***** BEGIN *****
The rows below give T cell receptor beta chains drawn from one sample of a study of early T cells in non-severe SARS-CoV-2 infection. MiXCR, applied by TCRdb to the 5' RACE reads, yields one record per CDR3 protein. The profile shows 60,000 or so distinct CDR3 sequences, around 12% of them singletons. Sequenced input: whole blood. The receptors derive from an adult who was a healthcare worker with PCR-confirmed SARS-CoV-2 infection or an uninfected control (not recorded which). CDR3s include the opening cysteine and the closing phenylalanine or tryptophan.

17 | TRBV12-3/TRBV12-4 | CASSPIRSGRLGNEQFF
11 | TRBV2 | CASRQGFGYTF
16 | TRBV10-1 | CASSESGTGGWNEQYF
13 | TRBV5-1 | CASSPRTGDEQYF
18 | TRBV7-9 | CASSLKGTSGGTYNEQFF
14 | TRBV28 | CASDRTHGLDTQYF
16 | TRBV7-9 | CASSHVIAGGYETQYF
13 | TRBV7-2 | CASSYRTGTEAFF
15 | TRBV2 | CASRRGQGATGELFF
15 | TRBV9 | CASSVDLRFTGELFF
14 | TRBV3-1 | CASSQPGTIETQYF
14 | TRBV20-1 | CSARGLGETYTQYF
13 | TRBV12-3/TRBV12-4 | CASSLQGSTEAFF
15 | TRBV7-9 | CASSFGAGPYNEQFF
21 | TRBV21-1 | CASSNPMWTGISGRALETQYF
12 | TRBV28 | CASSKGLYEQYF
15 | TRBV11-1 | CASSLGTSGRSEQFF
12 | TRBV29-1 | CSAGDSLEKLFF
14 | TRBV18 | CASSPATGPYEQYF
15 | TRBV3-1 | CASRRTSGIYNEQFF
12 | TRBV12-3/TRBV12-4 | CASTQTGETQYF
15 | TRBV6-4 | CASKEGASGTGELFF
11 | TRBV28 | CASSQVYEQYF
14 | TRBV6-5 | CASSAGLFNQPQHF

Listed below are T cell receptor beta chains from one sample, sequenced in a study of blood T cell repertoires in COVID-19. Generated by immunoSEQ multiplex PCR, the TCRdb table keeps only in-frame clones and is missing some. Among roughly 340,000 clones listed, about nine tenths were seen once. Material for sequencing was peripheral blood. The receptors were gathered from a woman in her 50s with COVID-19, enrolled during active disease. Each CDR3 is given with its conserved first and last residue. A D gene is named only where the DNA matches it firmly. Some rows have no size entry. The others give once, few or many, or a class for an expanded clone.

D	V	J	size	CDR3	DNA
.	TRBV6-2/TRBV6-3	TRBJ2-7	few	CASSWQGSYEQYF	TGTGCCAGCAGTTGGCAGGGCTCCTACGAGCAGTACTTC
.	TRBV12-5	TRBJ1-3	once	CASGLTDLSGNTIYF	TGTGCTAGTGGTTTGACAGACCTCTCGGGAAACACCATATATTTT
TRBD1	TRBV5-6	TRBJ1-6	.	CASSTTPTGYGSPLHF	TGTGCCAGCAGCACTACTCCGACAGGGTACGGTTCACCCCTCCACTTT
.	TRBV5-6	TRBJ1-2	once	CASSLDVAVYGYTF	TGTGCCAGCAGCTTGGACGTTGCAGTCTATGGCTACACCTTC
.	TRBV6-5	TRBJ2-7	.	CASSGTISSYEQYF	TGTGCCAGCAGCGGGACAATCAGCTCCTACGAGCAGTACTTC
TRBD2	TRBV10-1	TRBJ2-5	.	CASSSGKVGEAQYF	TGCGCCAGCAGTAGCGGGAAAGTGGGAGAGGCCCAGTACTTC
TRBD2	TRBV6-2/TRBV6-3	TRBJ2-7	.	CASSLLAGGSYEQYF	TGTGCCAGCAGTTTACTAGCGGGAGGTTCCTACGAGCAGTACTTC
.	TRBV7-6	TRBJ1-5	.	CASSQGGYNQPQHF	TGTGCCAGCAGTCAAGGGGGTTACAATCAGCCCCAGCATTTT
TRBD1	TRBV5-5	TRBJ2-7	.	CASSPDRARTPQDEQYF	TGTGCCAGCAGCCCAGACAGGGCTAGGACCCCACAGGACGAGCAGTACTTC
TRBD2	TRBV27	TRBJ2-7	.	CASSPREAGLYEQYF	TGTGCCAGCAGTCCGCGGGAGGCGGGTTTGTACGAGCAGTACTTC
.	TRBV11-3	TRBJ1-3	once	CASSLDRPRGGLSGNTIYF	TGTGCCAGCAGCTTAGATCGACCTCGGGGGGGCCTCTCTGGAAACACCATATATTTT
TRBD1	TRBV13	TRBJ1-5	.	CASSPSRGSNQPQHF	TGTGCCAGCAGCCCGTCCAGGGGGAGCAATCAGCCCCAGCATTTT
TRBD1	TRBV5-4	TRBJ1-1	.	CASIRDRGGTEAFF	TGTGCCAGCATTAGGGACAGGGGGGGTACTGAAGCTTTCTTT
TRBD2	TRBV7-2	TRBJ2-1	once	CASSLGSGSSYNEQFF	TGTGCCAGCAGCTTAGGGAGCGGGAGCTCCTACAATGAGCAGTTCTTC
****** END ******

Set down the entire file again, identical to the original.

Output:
The rows below give T cell receptor beta chains drawn from one sample of a study of early T cells in non-severe SARS-CoV-2 infection. MiXCR, applied by TCRdb to the 5' RACE reads, yields one record per CDR3 protein. The profile shows 60,000 or so distinct CDR3 sequences, around 12% of them singletons. Sequenced input: whole blood. The receptors derive from an adult who was a healthcare worker with PCR-confirmed SARS-CoV-2 infection or an uninfected control (not recorded which). CDR3s include the opening cysteine and the closing phenylalanine or tryptophan.

17 | TRBV12-3/TRBV12-4 | CASSPIRSGRLGNEQFF
11 | TRBV2 | CASRQGFGYTF
16 | TRBV10-1 | CASSESGTGGWNEQYF
13 | TRBV5-1 | CASSPRTGDEQYF
18 | TRBV7-9 | CASSLKGTSGGTYNEQFF
14 | TRBV28 | CASDRTHGLDTQYF
16 | TRBV7-9 | CASSHVIAGGYETQYF
13 | TRBV7-2 | CASSYRTGTEAFF
15 | TRBV2 | CASRRGQGATGELFF
15 | TRBV9 | CASSVDLRFTGELFF
14 | TRBV3-1 | CASSQPGTIETQYF
14 | TRBV20-1 | CSARGLGETYTQYF
13 | TRBV12-3/TRBV12-4 | CASSLQGSTEAFF
15 | TRBV7-9 | CASSFGAGPYNEQFF
21 | TRBV21-1 | CASSNPMWTGISGRALETQYF
12 | TRBV28 | CASSKGLYEQYF
15 | TRBV11-1 | CASSLGTSGRSEQFF
12 | TRBV29-1 | CSAGDSLEKLFF
14 | TRBV18 | CASSPATGPYEQYF
15 | TRBV3-1 | CASRRTSGIYNEQFF
12 | TRBV12-3/TRBV12-4 | CASTQTGETQYF
15 | TRBV6-4 | CASKEGASGTGELFF
11 | TRBV28 | CASSQVYEQYF
14 | TRBV6-5 | CASSAGLFNQPQHF

Listed below are T cell receptor beta chains from one sample, sequenced in a study of blood T cell repertoires in COVID-19. Generated by immunoSEQ multiplex PCR, the TCRdb table keeps only in-frame clones and is missing some. Among roughly 340,000 clones listed, about nine tenths were seen once. Material for sequencing was peripheral blood. The receptors were gathered from a woman in her 50s with COVID-19, enrolled during active disease. Each CDR3 is given with its conserved first and last residue. A D gene is named only where the DNA matches it firmly. Some rows have no size entry. The others give once, few or many, or a class for an expanded clone.

D	V	J	size	CDR3	DNA
.	TRBV6-2/TRBV6-3	TRBJ2-7	few	CASSWQGSYEQYF	TGTGCCAGCAGTTGGCAGGGCTCCTACGAGCAGTACTTC
.	TRBV12-5	TRBJ1-3	once	CASGLTDLSGNTIYF	TGTGCTAGTGGTTTGACAGACCTCTCGGGAAACACCATATATTTT
TRBD1	TRBV5-6	TRBJ1-6	.	CASSTTPTGYGSPLHF	TGTGCCAGCAGCACTACTCCGACAGGGTACGGTTCACCCCTCCACTTT
.	TRBV5-6	TRBJ1-2	once	CASSLDVAVYGYTF	TGTGCCAGCAGCTTGGACGTTGCAGTCTATGGCTACACCTTC
.	TRBV6-5	TRBJ2-7	.	CASSGTISSYEQYF	TGTGCCAGCAGCGGGACAATCAGCTCCTACGAGCAGTACTTC
TRBD2	TRBV10-1	TRBJ2-5	.	CASSSGKVGEAQYF	TGCGCCAGCAGTAGCGGGAAAGTGGGAGAGGCCCAGTACTTC
TRBD2	TRBV6-2/TRBV6-3	TRBJ2-7	.	CASSLLAGGSYEQYF	TGTGCCAGCAGTTTACTAGCGGGAGGTTCCTACGAGCAGTACTTC
.	TRBV7-6	TRBJ1-5	.	CASSQGGYNQPQHF	TGTGCCAGCAGTCAAGGGGGTTACAATCAGCCCCAGCATTTT
TRBD1	TRBV5-5	TRBJ2-7	.	CASSPDRARTPQDEQYF	TGTGCCAGCAGCCCAGACAGGGCTAGGACCCCACAGGACGAGCAGTACTTC
TRBD2	TRBV27	TRBJ2-7	.	CASSPREAGLYEQYF	TGTGCCAGCAGTCCGCGGGAGGCGGGTTTGTACGAGCAGTACTTC
.	TRBV11-3	TRBJ1-3	once	CASSLDRPRGGLSGNTIYF	TGTGCCAGCAGCTTAGATCGACCTCGGGGGGGCCTCTCTGGAAACACCATATATTTT
TRBD1	TRBV13	TRBJ1-5	.	CASSPSRGSNQPQHF	TGTGCCAGCAGCCCGTCCAGGGGGAGCAATCAGCCCCAGCATTTT
TRBD1	TRBV5-4	TRBJ1-1	.	CASIRDRGGTEAFF	TGTGCCAGCATTAGGGACAGGGGGGGTACTGAAGCTTTCTTT
TRBD2	TRBV7-2	TRBJ2-1	once	CASSLGSGSSYNEQFF	TGTGCCAGCAGCTTAGGGAGCGGGAGCTCCTACAATGAGCAGTTCTTC